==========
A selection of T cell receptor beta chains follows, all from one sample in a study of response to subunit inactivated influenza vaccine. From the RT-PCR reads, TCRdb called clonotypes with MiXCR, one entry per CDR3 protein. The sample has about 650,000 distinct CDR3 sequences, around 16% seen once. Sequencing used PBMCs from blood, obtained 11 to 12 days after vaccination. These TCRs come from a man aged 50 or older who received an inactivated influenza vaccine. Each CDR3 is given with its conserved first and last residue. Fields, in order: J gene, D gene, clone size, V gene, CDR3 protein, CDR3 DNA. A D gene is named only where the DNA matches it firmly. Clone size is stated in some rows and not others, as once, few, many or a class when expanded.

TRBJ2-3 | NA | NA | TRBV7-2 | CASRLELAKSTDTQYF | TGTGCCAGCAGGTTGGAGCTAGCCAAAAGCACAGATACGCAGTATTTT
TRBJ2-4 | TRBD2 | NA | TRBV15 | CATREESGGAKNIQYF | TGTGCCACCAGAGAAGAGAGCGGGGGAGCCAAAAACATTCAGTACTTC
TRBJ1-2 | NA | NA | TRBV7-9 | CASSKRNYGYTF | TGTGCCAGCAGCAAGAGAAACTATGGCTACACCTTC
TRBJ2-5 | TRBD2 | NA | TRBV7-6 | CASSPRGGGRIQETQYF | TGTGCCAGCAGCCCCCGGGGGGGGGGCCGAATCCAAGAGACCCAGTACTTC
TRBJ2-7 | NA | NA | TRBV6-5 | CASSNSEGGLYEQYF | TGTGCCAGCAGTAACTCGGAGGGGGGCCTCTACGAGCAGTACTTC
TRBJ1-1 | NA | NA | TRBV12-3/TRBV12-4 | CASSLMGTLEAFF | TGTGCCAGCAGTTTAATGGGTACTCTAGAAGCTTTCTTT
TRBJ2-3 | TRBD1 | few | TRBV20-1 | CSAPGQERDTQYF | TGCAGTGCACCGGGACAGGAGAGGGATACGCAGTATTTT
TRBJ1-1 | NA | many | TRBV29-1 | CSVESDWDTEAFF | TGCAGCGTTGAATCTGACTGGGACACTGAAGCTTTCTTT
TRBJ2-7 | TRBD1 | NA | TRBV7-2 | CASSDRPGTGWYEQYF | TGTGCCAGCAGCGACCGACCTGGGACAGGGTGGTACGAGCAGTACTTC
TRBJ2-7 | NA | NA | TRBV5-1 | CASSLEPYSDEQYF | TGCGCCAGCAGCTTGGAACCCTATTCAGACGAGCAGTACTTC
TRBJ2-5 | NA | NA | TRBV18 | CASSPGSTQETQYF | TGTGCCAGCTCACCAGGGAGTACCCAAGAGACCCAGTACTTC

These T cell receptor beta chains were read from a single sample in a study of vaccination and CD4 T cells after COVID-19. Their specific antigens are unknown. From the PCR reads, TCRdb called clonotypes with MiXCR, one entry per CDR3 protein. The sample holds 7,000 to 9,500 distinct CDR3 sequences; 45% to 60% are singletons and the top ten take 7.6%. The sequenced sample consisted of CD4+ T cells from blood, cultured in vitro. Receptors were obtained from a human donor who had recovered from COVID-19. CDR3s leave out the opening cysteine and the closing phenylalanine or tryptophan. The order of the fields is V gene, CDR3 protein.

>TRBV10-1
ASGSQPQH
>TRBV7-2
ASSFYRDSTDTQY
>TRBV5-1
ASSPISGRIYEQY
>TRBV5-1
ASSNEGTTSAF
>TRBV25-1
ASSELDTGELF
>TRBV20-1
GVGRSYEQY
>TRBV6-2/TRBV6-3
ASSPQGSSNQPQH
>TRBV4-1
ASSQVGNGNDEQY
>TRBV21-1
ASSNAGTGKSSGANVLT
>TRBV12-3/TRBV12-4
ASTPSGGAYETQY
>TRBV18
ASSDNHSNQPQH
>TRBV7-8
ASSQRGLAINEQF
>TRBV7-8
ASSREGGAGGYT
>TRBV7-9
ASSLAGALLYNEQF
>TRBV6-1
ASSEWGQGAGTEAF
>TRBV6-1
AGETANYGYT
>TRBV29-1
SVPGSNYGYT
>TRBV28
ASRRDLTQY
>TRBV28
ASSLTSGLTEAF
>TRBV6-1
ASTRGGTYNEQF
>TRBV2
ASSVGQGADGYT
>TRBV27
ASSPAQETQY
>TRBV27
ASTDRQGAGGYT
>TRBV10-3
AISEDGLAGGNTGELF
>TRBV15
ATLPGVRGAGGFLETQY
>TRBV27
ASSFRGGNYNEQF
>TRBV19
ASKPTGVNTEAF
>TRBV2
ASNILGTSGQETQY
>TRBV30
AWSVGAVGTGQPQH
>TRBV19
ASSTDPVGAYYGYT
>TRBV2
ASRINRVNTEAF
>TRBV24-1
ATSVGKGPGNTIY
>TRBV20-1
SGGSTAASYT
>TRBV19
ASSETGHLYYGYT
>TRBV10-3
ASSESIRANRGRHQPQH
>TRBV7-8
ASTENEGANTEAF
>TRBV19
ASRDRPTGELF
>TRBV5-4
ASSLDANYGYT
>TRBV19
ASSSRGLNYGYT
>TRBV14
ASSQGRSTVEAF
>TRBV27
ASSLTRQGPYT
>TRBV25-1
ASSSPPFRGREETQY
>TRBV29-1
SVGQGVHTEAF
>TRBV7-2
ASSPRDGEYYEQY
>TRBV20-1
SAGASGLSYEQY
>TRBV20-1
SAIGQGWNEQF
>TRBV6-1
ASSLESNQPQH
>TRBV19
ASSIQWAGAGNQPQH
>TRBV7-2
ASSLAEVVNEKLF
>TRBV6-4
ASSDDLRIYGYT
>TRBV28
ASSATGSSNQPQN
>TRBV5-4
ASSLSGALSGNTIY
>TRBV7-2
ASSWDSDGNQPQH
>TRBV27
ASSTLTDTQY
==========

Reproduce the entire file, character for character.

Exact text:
A selection of T cell receptor beta chains follows, all from one sample in a study of response to subunit inactivated influenza vaccine. From the RT-PCR reads, TCRdb called clonotypes with MiXCR, one entry per CDR3 protein. The sample has about 650,000 distinct CDR3 sequences, around 16% seen once. Sequencing used PBMCs from blood, obtained 11 to 12 days after vaccination. These TCRs come from a man aged 50 or older who received an inactivated influenza vaccine. Each CDR3 is given with its conserved first and last residue. Fields, in order: J gene, D gene, clone size, V gene, CDR3 protein, CDR3 DNA. A D gene is named only where the DNA matches it firmly. Clone size is stated in some rows and not others, as once, few, many or a class when expanded.

TRBJ2-3 | NA | NA | TRBV7-2 | CASRLELAKSTDTQYF | TGTGCCAGCAGGTTGGAGCTAGCCAAAAGCACAGATACGCAGTATTTT
TRBJ2-4 | TRBD2 | NA | TRBV15 | CATREESGGAKNIQYF | TGTGCCACCAGAGAAGAGAGCGGGGGAGCCAAAAACATTCAGTACTTC
TRBJ1-2 | NA | NA | TRBV7-9 | CASSKRNYGYTF | TGTGCCAGCAGCAAGAGAAACTATGGCTACACCTTC
TRBJ2-5 | TRBD2 | NA | TRBV7-6 | CASSPRGGGRIQETQYF | TGTGCCAGCAGCCCCCGGGGGGGGGGCCGAATCCAAGAGACCCAGTACTTC
TRBJ2-7 | NA | NA | TRBV6-5 | CASSNSEGGLYEQYF | TGTGCCAGCAGTAACTCGGAGGGGGGCCTCTACGAGCAGTACTTC
TRBJ1-1 | NA | NA | TRBV12-3/TRBV12-4 | CASSLMGTLEAFF | TGTGCCAGCAGTTTAATGGGTACTCTAGAAGCTTTCTTT
TRBJ2-3 | TRBD1 | few | TRBV20-1 | CSAPGQERDTQYF | TGCAGTGCACCGGGACAGGAGAGGGATACGCAGTATTTT
TRBJ1-1 | NA | many | TRBV29-1 | CSVESDWDTEAFF | TGCAGCGTTGAATCTGACTGGGACACTGAAGCTTTCTTT
TRBJ2-7 | TRBD1 | NA | TRBV7-2 | CASSDRPGTGWYEQYF | TGTGCCAGCAGCGACCGACCTGGGACAGGGTGGTACGAGCAGTACTTC
TRBJ2-7 | NA | NA | TRBV5-1 | CASSLEPYSDEQYF | TGCGCCAGCAGCTTGGAACCCTATTCAGACGAGCAGTACTTC
TRBJ2-5 | NA | NA | TRBV18 | CASSPGSTQETQYF | TGTGCCAGCTCACCAGGGAGTACCCAAGAGACCCAGTACTTC

These T cell receptor beta chains were read from a single sample in a study of vaccination and CD4 T cells after COVID-19. Their specific antigens are unknown. From the PCR reads, TCRdb called clonotypes with MiXCR, one entry per CDR3 protein. The sample holds 7,000 to 9,500 distinct CDR3 sequences; 45% to 60% are singletons and the top ten take 7.6%. The sequenced sample consisted of CD4+ T cells from blood, cultured in vitro. Receptors were obtained from a human donor who had recovered from COVID-19. CDR3s leave out the opening cysteine and the closing phenylalanine or tryptophan. The order of the fields is V gene, CDR3 protein.

>TRBV10-1
ASGSQPQH
>TRBV7-2
ASSFYRDSTDTQY
>TRBV5-1
ASSPISGRIYEQY
>TRBV5-1
ASSNEGTTSAF
>TRBV25-1
ASSELDTGELF
>TRBV20-1
GVGRSYEQY
>TRBV6-2/TRBV6-3
ASSPQGSSNQPQH
>TRBV4-1
ASSQVGNGNDEQY
>TRBV21-1
ASSNAGTGKSSGANVLT
>TRBV12-3/TRBV12-4
ASTPSGGAYETQY
>TRBV18
ASSDNHSNQPQH
>TRBV7-8
ASSQRGLAINEQF
>TRBV7-8
ASSREGGAGGYT
>TRBV7-9
ASSLAGALLYNEQF
>TRBV6-1
ASSEWGQGAGTEAF
>TRBV6-1
AGETANYGYT
>TRBV29-1
SVPGSNYGYT
>TRBV28
ASRRDLTQY
>TRBV28
ASSLTSGLTEAF
>TRBV6-1
ASTRGGTYNEQF
>TRBV2
ASSVGQGADGYT
>TRBV27
ASSPAQETQY
>TRBV27
ASTDRQGAGGYT
>TRBV10-3
AISEDGLAGGNTGELF
>TRBV15
ATLPGVRGAGGFLETQY
>TRBV27
ASSFRGGNYNEQF
>TRBV19
ASKPTGVNTEAF
>TRBV2
ASNILGTSGQETQY
>TRBV30
AWSVGAVGTGQPQH
>TRBV19
ASSTDPVGAYYGYT
>TRBV2
ASRINRVNTEAF
>TRBV24-1
ATSVGKGPGNTIY
>TRBV20-1
SGGSTAASYT
>TRBV19
ASSETGHLYYGYT
>TRBV10-3
ASSESIRANRGRHQPQH
>TRBV7-8
ASTENEGANTEAF
>TRBV19
ASRDRPTGELF
>TRBV5-4
ASSLDANYGYT
>TRBV19
ASSSRGLNYGYT
>TRBV14
ASSQGRSTVEAF
>TRBV27
ASSLTRQGPYT
>TRBV25-1
ASSSPPFRGREETQY
>TRBV29-1
SVGQGVHTEAF
>TRBV7-2
ASSPRDGEYYEQY
>TRBV20-1
SAGASGLSYEQY
>TRBV20-1
SAIGQGWNEQF
>TRBV6-1
ASSLESNQPQH
>TRBV19
ASSIQWAGAGNQPQH
>TRBV7-2
ASSLAEVVNEKLF
>TRBV6-4
ASSDDLRIYGYT
>TRBV28
ASSATGSSNQPQN
>TRBV5-4
ASSLSGALSGNTIY
>TRBV7-2
ASSWDSDGNQPQH
>TRBV27
ASSTLTDTQY